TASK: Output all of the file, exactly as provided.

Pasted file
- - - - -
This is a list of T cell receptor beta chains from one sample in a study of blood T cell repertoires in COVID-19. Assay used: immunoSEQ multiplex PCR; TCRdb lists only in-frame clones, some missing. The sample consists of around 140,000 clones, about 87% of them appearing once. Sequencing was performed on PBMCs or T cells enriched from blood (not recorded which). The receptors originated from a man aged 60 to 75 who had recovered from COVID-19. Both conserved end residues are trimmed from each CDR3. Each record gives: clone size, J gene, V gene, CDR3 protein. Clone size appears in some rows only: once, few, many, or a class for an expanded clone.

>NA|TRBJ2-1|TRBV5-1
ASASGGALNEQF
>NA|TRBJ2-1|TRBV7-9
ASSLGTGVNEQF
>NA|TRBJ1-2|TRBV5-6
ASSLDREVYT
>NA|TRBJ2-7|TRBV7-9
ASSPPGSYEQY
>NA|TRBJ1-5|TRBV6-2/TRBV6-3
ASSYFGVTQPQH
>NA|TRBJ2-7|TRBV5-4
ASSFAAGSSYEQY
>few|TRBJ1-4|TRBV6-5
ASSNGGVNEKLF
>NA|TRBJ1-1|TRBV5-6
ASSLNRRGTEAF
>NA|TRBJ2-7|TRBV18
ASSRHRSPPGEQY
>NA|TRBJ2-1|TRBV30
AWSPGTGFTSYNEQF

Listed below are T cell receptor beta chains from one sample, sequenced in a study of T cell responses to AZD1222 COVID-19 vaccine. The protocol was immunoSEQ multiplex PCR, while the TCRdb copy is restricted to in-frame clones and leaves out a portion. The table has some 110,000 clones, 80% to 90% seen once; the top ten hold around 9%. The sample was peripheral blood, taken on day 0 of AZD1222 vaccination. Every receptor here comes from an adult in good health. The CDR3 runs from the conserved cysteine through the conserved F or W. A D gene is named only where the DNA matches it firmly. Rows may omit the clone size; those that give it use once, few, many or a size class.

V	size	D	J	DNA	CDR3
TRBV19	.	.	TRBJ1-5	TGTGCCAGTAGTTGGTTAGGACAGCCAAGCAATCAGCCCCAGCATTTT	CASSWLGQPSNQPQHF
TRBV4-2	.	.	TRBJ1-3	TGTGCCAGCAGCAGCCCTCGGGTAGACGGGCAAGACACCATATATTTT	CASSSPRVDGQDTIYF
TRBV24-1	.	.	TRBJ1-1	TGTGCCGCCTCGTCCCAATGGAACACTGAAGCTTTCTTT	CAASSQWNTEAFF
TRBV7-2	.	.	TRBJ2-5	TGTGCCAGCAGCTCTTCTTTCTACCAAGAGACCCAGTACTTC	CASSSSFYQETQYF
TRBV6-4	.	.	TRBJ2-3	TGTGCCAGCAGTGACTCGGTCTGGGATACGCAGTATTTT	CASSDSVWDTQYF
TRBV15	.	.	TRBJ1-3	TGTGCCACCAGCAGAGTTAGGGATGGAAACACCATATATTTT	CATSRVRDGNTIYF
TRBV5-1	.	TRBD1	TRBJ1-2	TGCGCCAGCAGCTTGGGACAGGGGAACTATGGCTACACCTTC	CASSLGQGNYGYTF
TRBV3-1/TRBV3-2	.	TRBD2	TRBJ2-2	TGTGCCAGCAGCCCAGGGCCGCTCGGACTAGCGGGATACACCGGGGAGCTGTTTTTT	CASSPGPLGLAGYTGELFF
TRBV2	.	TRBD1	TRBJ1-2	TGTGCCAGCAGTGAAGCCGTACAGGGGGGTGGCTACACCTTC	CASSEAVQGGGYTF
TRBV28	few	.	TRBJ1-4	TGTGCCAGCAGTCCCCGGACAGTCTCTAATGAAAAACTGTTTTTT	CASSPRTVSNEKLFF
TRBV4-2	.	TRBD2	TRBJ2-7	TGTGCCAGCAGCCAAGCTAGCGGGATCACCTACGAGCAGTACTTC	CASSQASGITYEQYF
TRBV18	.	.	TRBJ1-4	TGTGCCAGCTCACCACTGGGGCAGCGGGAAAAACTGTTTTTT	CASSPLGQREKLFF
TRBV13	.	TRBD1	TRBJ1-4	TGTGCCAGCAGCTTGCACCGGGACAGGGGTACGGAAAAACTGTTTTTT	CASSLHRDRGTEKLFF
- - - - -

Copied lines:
This is a list of T cell receptor beta chains from one sample in a study of blood T cell repertoires in COVID-19. Assay used: immunoSEQ multiplex PCR; TCRdb lists only in-frame clones, some missing. The sample consists of around 140,000 clones, about 87% of them appearing once. Sequencing was performed on PBMCs or T cells enriched from blood (not recorded which). The receptors originated from a man aged 60 to 75 who had recovered from COVID-19. Both conserved end residues are trimmed from each CDR3. Each record gives: clone size, J gene, V gene, CDR3 protein. Clone size appears in some rows only: once, few, many, or a class for an expanded clone.

>NA|TRBJ2-1|TRBV5-1
ASASGGALNEQF
>NA|TRBJ2-1|TRBV7-9
ASSLGTGVNEQF
>NA|TRBJ1-2|TRBV5-6
ASSLDREVYT
>NA|TRBJ2-7|TRBV7-9
ASSPPGSYEQY
>NA|TRBJ1-5|TRBV6-2/TRBV6-3
ASSYFGVTQPQH
>NA|TRBJ2-7|TRBV5-4
ASSFAAGSSYEQY
>few|TRBJ1-4|TRBV6-5
ASSNGGVNEKLF
>NA|TRBJ1-1|TRBV5-6
ASSLNRRGTEAF
>NA|TRBJ2-7|TRBV18
ASSRHRSPPGEQY
>NA|TRBJ2-1|TRBV30
AWSPGTGFTSYNEQF

Listed below are T cell receptor beta chains from one sample, sequenced in a study of T cell responses to AZD1222 COVID-19 vaccine. The protocol was immunoSEQ multiplex PCR, while the TCRdb copy is restricted to in-frame clones and leaves out a portion. The table has some 110,000 clones, 80% to 90% seen once; the top ten hold around 9%. The sample was peripheral blood, taken on day 0 of AZD1222 vaccination. Every receptor here comes from an adult in good health. The CDR3 runs from the conserved cysteine through the conserved F or W. A D gene is named only where the DNA matches it firmly. Rows may omit the clone size; those that give it use once, few, many or a size class.

V	size	D	J	DNA	CDR3
TRBV19	.	.	TRBJ1-5	TGTGCCAGTAGTTGGTTAGGACAGCCAAGCAATCAGCCCCAGCATTTT	CASSWLGQPSNQPQHF
TRBV4-2	.	.	TRBJ1-3	TGTGCCAGCAGCAGCCCTCGGGTAGACGGGCAAGACACCATATATTTT	CASSSPRVDGQDTIYF
TRBV24-1	.	.	TRBJ1-1	TGTGCCGCCTCGTCCCAATGGAACACTGAAGCTTTCTTT	CAASSQWNTEAFF
TRBV7-2	.	.	TRBJ2-5	TGTGCCAGCAGCTCTTCTTTCTACCAAGAGACCCAGTACTTC	CASSSSFYQETQYF
TRBV6-4	.	.	TRBJ2-3	TGTGCCAGCAGTGACTCGGTCTGGGATACGCAGTATTTT	CASSDSVWDTQYF
TRBV15	.	.	TRBJ1-3	TGTGCCACCAGCAGAGTTAGGGATGGAAACACCATATATTTT	CATSRVRDGNTIYF
TRBV5-1	.	TRBD1	TRBJ1-2	TGCGCCAGCAGCTTGGGACAGGGGAACTATGGCTACACCTTC	CASSLGQGNYGYTF
TRBV3-1/TRBV3-2	.	TRBD2	TRBJ2-2	TGTGCCAGCAGCCCAGGGCCGCTCGGACTAGCGGGATACACCGGGGAGCTGTTTTTT	CASSPGPLGLAGYTGELFF
TRBV2	.	TRBD1	TRBJ1-2	TGTGCCAGCAGTGAAGCCGTACAGGGGGGTGGCTACACCTTC	CASSEAVQGGGYTF
TRBV28	few	.	TRBJ1-4	TGTGCCAGCAGTCCCCGGACAGTCTCTAATGAAAAACTGTTTTTT	CASSPRTVSNEKLFF
TRBV4-2	.	TRBD2	TRBJ2-7	TGTGCCAGCAGCCAAGCTAGCGGGATCACCTACGAGCAGTACTTC	CASSQASGITYEQYF
TRBV18	.	.	TRBJ1-4	TGTGCCAGCTCACCACTGGGGCAGCGGGAAAAACTGTTTTTT	CASSPLGQREKLFF
TRBV13	.	TRBD1	TRBJ1-4	TGTGCCAGCAGCTTGCACCGGGACAGGGGTACGGAAAAACTGTTTTTT	CASSLHRDRGTEKLFF